As to the symbolism, however, Thawan bristled if anyone asked about meaning. "We never ask a star for whom it flickers, or ask a bird for whom it sings. I want people to feel something, not try to interpret its meaning. Feeling is what distinguishes humans from other animals."

Collectors both local and foreign have always been ready to pay generous prices for Thawan's art, among them prominent businessmen like Boonchai Bencharongkul and the Sophonpanich family. Boonchai has more than 100 of his paintings on view at his Museum of Contemporary Art on Vibhavadi-Rangsit Road.

"Thawan inspired me to become a patron of the arts 20 years ago, when he said I could be 'a drop of water for parched soil'," Boonchai recalled in 2012. "He's a great representative of the artists from the East."

Thawan's personal empire in Chiang Rai is called Baan Dam - the Black House - an acute though coincidental contrast to nearby Wat Rong Khun, the ornate white temple his artist-friend Chalermchai Kosipitpat is building.

Baan Dam has more than 30 structures scattered across hundreds of rai, varying in size and style. Some are associated with "the diabolical", perhaps thanks to their inky tones, but they do house his collection of animal skins, bones, horns and claws and the chairs and beds he fashioned from the bits of creatures. Some of the structures reflect the Lanna style while others resemble temple stupas.

About 10 years ago I cheekily asked Thawan how much he was worth. It wasn't the sort of question he was ever going to answer directly.

"I've never counted, but I don't know what poverty is!" he said. "Ever since I was 33 I've had enough money to live for 100 years. So I can devote the rest of my life to painting without worrying about expenses. But I'm like a candle that's lit at both ends. I might produce more light, but I burn out quicker.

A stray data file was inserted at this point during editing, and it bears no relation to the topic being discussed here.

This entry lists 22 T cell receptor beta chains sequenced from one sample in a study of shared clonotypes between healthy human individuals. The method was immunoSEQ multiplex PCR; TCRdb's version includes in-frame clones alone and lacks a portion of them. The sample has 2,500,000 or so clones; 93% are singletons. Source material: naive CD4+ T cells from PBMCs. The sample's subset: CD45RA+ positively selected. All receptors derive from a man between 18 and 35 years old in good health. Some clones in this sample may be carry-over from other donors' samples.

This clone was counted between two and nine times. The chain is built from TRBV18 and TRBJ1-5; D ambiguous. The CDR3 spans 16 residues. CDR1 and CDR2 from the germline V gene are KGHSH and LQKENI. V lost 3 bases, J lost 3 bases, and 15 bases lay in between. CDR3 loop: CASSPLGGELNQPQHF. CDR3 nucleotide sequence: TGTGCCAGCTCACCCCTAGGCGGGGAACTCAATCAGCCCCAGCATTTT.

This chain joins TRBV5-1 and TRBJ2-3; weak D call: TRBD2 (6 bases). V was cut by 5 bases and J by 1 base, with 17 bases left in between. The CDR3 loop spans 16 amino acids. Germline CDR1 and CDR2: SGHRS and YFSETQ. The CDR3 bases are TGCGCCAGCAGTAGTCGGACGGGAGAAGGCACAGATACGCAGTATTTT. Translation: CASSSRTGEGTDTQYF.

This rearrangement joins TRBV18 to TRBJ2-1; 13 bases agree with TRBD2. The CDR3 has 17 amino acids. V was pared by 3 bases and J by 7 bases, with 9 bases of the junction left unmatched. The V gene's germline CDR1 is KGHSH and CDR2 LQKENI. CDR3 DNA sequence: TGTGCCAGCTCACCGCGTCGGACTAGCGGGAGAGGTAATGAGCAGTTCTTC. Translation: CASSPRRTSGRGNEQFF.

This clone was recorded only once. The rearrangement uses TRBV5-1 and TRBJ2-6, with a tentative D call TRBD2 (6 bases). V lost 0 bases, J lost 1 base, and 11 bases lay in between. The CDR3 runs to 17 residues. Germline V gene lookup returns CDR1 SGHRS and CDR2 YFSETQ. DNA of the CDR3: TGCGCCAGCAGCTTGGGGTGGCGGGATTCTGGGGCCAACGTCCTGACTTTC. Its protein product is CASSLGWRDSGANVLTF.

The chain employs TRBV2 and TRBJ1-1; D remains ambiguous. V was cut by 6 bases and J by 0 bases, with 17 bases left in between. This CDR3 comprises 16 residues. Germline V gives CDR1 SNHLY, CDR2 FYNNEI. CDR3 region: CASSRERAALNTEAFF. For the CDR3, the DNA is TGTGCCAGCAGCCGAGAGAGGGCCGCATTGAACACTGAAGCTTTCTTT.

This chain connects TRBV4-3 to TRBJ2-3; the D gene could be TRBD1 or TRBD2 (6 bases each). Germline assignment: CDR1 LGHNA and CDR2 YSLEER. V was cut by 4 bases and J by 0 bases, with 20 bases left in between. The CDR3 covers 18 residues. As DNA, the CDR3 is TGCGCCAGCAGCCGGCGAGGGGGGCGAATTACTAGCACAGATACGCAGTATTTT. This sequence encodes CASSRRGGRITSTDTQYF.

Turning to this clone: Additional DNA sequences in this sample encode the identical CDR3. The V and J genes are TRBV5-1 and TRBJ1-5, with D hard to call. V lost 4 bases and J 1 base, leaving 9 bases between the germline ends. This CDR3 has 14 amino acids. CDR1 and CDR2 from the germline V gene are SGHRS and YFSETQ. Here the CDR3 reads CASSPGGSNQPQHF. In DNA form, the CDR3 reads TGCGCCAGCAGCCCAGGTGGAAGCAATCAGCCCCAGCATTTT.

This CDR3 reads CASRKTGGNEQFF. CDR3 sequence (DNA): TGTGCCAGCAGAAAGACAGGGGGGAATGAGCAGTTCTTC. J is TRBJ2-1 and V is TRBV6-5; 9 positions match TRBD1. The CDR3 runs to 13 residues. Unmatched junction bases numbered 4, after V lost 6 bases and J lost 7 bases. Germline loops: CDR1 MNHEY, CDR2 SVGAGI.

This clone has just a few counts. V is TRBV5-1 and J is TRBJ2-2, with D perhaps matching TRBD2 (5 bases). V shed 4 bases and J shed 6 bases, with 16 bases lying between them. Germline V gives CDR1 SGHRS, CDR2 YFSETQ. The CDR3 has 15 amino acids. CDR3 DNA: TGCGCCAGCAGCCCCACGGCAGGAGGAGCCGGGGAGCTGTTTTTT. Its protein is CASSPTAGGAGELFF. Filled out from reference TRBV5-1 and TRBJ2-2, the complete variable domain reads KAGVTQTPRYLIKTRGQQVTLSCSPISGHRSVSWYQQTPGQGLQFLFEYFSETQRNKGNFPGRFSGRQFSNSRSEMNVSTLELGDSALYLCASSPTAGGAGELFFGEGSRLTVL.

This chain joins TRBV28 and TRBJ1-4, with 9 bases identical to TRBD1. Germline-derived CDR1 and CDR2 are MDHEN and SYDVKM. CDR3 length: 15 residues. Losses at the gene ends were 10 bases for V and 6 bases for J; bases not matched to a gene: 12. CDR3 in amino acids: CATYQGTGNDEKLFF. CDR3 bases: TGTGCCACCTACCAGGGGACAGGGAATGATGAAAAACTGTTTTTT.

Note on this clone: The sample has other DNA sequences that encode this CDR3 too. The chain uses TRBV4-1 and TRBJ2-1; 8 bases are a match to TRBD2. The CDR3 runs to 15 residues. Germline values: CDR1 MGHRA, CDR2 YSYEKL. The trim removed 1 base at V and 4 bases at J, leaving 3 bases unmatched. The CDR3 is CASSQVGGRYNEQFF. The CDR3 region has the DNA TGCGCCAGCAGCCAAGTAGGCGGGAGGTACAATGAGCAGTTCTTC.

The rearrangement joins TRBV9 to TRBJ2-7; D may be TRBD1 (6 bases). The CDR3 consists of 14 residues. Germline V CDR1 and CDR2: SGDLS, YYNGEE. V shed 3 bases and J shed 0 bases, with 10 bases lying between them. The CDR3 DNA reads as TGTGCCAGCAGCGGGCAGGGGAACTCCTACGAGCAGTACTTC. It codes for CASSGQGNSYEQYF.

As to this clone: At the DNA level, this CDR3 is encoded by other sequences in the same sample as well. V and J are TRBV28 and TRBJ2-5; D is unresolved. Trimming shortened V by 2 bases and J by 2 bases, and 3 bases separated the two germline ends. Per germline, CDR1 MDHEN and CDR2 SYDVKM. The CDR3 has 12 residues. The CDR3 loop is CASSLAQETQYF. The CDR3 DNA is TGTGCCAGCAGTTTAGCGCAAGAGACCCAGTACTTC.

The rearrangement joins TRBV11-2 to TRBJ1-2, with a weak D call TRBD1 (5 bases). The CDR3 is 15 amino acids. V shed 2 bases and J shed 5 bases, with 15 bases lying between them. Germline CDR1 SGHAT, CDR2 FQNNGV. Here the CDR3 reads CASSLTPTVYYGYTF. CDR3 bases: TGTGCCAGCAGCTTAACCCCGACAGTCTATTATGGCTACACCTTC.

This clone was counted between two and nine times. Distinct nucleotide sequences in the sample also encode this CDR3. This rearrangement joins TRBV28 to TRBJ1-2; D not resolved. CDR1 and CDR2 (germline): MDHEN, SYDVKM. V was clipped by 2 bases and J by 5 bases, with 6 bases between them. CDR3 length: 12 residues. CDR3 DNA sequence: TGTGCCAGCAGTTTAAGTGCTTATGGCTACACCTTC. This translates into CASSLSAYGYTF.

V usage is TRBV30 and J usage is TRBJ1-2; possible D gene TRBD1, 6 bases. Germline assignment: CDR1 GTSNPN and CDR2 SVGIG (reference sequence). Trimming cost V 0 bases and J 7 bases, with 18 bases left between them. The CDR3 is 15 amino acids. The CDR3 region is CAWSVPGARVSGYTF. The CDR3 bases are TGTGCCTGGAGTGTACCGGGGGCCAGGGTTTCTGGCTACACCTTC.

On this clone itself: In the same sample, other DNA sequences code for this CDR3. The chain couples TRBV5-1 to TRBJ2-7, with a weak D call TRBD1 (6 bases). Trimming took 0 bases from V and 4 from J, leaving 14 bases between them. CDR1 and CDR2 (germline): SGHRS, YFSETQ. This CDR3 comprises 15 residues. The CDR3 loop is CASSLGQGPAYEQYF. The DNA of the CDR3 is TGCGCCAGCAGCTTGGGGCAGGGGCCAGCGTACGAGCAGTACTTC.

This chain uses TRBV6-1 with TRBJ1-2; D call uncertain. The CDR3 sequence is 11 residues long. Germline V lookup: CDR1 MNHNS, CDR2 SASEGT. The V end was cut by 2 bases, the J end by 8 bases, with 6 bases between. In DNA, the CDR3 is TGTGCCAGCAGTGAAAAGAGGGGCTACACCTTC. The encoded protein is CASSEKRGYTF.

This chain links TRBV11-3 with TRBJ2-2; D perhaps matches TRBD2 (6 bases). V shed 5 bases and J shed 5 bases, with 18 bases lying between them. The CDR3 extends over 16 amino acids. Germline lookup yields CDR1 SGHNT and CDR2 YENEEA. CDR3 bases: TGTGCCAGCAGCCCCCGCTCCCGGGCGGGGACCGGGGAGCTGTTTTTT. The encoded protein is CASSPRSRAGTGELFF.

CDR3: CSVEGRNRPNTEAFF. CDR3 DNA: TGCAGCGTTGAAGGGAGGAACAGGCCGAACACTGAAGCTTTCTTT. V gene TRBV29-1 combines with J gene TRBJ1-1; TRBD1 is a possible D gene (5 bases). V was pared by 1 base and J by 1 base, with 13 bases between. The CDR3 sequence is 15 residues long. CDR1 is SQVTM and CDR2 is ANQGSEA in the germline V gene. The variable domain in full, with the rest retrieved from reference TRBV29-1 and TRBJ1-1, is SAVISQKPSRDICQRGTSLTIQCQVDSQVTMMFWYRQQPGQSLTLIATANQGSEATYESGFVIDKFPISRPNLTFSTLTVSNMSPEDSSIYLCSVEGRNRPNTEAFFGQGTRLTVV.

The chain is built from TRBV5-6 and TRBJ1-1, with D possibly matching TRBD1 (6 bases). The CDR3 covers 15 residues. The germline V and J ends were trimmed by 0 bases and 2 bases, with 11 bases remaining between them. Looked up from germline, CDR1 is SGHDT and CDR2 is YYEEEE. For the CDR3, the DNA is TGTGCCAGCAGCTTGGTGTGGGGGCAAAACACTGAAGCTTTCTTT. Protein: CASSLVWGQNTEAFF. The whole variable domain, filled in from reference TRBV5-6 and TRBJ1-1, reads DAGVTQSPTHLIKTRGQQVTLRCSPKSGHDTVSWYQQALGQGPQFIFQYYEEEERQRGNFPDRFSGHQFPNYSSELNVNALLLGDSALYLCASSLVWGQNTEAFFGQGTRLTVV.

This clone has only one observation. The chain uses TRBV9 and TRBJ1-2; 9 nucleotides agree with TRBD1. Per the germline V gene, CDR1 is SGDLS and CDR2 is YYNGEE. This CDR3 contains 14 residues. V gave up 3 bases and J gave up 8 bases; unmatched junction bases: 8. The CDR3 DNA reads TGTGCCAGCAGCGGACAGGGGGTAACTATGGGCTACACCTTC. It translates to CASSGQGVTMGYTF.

"I've already prepared for death," he continued. "When I was 37 I built my own coffin, delicately crafted in wood, and I'm now planning my funeral. I've erected the buildings and a chapel to house my work and my collections. I might die - but my art has to remain."

TRIBUTES TO THE MASTER

Religious rites continue at Wat Thepsirinthawas through next Wednesday. The royally sponsored cremation takes place there next Thursday at 5pm.

The Museum of Contemporary Art has four rooms of Thawan's work. It's on Vibhavadi-Rangsit Road, next to the Benchachinda Building, and open daily except Monday from 10 to 6. Call (02) 953 1005-7 or visit www.MoCABangkok.com.

Duchanee's work is featured in the "Thai Charisma" exhibition at the Bangkok Art and Culture Centre until November 16, open 9.30am to 9pm daily except Monday. Call (02) 214 6630-8 or visit www.BACC.or.th.

Baan Dam is in Chiang Rai's Nang Lae district and open daily from 9 to 5. Call (053) 776 333 or visit The Pha Daeng Mansion.

http://www.nationmultimedia.com/life/A-farewell-to-greatness-30242493.html